MILWAUKEE -- A Texas woman is back to her old self after a life-saving trip to Milwaukee.
Valerie Johnson is strong. She has to be in order to be a figure competitor. It takes a regimented diet and workout routine, but for the 36-year-old from Austin said it's worth it.
"I think that strength is beauty," Johnson said.
Recently, she learned just how strong she really is.
"It was just a headache," Johnson said.
Turns out, there was much more going on. Johnson's headaches got so severe she ended up in the emergency room at a Texas hospital. After undergoing a series of tests, Johnson got surprising news.
"They were like, 'well, we noticed some hemorrhaging.' I'm like, 'hemorrhaging, where?' And they were like, 'in the brain.' And I'm thinking, 'whose whose MRI results are these?' And they were mine," Johnson recalled.
Johnson's brain was bleeding. Her doctor in Texas told Johnson he didn't have the proper technology to fix it, so he recommended another doctor in another state — Wisconsin.
Johnson hopped on a plane from Austin to Milwaukee. When she arrived at Aurora St. Luke's, she quickly learned it wasn't just one doctor ready to help.
"We have a whole team that looks after you," explained Dr. Amin Kassam, the VP of Neurosciences at Aurora Health Care. "I've been at this for almost two decades and this is the most remarkable group I've ever been with."
Dr. Kassam's team is using the latest technology for minimally invasive brain surgery.
"I could not have done Valerie's surgery two years ago. That's how recent the technology revolution is," Kassam said.
Neurosurgeon Dr. Richard Rovin was apart of the team of doctors that operated on Johnson. He said the latest techonology was essential to tackle the bleed in Johnson's brain.
"It was on the left hand side of Valerie's brain and it was very deep," Rovin said. "It was surrounded by some pretty important real estate that controlled motor function, memory function."
To assist during the surgery, a team of neuroradiologists, including Dr. Melanie B. Fukui, designed a 3D map of Johnson's brain.
"The challenge was to design an operative pathway into this that would be safe for her," Fukui said.
With the map, Dr. Kassam and Dr. Rovin knew exactly how to operate on Johnson, but they had to proceed with caution.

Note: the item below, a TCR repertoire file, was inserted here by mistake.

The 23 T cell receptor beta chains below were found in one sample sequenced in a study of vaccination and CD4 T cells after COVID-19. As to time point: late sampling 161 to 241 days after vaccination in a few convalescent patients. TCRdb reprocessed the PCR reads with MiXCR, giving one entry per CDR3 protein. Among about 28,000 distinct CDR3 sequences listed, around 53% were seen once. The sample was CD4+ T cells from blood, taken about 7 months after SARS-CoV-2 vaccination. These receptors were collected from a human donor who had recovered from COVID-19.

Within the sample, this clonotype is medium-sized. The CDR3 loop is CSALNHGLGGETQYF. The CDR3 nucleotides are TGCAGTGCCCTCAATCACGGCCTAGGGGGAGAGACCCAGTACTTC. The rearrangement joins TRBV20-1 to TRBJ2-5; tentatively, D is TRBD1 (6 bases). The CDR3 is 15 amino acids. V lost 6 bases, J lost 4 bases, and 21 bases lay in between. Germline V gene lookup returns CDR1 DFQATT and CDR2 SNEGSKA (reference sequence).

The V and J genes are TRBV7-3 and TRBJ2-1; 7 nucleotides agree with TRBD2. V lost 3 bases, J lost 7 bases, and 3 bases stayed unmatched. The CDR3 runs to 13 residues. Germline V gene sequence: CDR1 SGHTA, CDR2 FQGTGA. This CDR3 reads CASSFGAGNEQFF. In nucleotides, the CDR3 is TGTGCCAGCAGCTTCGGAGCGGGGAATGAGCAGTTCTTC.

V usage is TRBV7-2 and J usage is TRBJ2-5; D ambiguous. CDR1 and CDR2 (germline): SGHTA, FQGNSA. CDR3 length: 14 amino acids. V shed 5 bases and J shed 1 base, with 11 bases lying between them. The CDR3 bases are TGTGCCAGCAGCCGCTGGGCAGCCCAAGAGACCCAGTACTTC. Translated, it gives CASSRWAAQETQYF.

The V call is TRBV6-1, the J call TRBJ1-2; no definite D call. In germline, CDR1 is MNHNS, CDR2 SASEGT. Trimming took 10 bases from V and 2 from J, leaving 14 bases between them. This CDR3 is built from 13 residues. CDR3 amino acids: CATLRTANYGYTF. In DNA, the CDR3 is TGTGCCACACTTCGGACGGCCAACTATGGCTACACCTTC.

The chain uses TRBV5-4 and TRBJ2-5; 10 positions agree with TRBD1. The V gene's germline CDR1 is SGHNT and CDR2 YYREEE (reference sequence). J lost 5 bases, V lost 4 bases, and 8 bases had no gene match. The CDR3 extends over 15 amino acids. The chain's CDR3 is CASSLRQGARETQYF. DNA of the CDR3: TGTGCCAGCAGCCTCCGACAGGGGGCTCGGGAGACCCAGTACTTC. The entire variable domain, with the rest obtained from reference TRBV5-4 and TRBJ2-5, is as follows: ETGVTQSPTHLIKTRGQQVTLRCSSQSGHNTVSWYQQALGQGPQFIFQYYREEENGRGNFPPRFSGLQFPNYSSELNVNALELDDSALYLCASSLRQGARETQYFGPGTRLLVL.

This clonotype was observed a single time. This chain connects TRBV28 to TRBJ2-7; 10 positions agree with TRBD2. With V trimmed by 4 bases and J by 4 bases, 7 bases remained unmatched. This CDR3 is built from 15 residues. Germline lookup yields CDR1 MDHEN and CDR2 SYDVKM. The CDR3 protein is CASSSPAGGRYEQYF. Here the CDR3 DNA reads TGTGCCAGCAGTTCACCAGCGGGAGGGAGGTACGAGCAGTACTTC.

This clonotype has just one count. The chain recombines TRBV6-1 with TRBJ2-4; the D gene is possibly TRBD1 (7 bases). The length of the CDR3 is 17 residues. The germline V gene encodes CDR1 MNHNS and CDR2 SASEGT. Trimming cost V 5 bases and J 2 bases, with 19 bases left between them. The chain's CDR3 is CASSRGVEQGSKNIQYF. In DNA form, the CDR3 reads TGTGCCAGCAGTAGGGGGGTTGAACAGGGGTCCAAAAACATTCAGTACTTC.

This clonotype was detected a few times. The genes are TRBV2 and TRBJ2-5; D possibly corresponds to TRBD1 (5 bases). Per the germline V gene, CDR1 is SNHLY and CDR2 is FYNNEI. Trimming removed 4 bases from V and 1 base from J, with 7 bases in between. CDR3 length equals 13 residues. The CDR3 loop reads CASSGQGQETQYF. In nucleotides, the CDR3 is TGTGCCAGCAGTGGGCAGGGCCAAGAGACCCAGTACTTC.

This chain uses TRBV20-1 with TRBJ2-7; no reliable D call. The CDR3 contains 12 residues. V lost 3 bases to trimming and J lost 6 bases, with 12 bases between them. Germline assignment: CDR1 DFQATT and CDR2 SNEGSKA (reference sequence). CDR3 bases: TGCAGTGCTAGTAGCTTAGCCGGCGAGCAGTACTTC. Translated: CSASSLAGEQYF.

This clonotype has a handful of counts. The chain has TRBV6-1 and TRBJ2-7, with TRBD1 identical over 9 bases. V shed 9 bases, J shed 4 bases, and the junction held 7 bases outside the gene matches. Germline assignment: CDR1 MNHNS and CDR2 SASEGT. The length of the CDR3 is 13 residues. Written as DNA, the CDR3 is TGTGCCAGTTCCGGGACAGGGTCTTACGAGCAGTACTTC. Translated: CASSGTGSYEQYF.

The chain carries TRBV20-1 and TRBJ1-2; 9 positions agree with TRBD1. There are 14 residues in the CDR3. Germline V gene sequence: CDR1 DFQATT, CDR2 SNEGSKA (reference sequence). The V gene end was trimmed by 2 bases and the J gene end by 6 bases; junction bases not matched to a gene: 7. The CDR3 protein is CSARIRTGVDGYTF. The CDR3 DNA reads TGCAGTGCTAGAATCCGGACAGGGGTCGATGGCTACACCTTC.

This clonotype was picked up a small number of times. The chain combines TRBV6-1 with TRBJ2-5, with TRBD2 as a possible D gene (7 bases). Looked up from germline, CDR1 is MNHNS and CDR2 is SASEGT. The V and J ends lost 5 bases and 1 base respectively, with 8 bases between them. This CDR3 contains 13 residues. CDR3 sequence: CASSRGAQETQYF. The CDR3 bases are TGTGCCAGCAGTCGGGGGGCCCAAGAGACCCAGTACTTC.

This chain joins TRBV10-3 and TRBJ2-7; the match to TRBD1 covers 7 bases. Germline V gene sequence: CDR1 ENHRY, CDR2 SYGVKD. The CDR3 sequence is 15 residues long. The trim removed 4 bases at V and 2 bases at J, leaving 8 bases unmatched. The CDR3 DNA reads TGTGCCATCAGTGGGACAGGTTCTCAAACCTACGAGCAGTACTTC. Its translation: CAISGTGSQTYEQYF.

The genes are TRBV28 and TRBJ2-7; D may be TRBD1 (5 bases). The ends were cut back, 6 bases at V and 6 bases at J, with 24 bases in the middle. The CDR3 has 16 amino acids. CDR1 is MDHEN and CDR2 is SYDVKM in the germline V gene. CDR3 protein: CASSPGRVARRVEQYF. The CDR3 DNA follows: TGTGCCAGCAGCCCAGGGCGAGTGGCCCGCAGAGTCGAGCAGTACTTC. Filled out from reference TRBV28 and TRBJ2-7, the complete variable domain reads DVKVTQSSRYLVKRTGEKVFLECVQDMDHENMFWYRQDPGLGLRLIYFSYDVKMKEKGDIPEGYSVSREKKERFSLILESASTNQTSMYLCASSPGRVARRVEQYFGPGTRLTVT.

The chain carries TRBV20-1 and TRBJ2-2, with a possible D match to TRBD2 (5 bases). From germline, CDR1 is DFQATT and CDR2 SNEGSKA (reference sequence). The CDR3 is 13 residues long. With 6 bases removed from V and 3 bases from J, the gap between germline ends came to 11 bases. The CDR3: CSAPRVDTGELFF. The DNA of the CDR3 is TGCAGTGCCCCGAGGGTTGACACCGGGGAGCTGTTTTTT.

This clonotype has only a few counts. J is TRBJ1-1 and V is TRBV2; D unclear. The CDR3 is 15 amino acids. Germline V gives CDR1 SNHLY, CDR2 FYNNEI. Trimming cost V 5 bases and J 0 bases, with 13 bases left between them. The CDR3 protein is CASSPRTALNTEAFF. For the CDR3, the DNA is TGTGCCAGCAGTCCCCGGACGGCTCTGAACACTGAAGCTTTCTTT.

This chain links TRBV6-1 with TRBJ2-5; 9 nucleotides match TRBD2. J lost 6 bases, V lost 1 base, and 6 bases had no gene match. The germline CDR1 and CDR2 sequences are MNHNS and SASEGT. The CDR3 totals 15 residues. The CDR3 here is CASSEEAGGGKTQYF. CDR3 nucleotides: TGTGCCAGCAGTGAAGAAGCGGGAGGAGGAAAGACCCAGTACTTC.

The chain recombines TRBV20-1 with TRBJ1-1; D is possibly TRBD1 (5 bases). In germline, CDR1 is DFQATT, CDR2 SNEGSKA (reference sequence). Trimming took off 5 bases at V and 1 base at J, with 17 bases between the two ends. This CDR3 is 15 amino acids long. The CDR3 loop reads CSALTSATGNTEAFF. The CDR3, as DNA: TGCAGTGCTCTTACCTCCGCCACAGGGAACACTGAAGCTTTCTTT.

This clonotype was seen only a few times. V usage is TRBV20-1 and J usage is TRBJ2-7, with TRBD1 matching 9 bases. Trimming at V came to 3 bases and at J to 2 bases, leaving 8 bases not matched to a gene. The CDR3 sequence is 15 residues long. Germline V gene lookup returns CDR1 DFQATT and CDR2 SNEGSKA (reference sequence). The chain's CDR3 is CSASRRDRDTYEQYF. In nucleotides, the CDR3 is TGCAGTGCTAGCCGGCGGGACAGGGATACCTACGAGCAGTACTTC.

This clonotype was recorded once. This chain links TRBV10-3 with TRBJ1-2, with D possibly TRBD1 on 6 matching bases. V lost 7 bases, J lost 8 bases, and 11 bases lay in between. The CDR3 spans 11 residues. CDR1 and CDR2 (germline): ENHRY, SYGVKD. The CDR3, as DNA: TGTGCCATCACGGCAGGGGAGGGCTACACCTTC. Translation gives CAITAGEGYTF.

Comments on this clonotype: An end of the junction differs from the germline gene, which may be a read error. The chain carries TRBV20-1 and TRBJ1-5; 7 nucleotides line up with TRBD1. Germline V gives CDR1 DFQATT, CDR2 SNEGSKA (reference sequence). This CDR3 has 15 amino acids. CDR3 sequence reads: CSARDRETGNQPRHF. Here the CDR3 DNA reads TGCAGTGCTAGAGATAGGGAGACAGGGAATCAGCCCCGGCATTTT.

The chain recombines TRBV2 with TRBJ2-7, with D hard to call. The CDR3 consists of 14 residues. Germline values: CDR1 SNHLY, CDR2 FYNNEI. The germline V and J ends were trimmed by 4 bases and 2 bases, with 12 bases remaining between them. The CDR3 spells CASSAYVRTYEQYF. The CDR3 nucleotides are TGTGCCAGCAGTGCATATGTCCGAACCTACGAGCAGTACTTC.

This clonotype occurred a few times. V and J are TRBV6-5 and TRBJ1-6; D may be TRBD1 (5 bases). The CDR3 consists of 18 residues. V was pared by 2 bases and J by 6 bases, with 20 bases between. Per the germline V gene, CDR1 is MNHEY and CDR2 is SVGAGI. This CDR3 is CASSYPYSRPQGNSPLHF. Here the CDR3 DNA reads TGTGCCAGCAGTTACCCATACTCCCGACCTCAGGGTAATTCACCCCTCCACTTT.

"If that bled again, it is very close to areas of the brain that control movement and language," Fukui explained.
In order to monitor Johnson's brain function like memory, movement and language, she was wide awake during the entire surgery.
"Those critical functions could be tested real time in the operating room," Fukui said.
Dr. Rovin says awake brain surgeries aren't happening everywhere.
"Across the country it's pretty unusual. Here, it's something that we do a lot of," Rovin said.
Dr. Kassam says anesthesiologists deliver the proper amount of medicine so the patient is aware of what it is going on, but cannot feel it.
"She was about awake as you would be if you're getting a colonoscopy," Kassam said.
Johnson says she remembers most of the surgery.
"It was surreal. It was like -- it's happening to me, but I feel fine right now," Johnson recalled.
During the surgery, doctors tested Johnson's motor skills by asking her to perform tasks like turning a doorknob. Doctors, also, asked Johnson questions like her name and occupation. It helped give them insight into how the surgery was impacting her brain. If she couldn't answers questions correctly, perform tasks properly or stopped responding -- the doctors knew they needed to change course.
It's information they wouldn't have had if she wasn't awake and it turns out that was vital during some moments of the operation.
"There was a time when, frankly, Valerie stopped being Valerie during the surgery and that was a bit tense for us," Rovin recalled.
"At moments during the surgery she forgot who she was," Kassam said.
With their map at the ready, the doctors made adjustments and were able to fix Johnson's brain bleed.
"I think the moment that really transformed things for everybody in the operating room was she remembered her mom and what her mom did and then she asked to call her mom," Kassam said.
"The end result was great," Rovin said.
Right after surgery, Johnson was talking and answering questions from doctors.
The next day, Valerie left the hospital.
"The next morning she decided she didn't want to be in the hospital and went home and had lunch with her family," Kassam said.
Johnson took a long trip to get this life-saving surgery, but she gives all the credit to her team of doctors at Aurora.
"I think that they were really good especially having to deal with this so far away," Johnson said.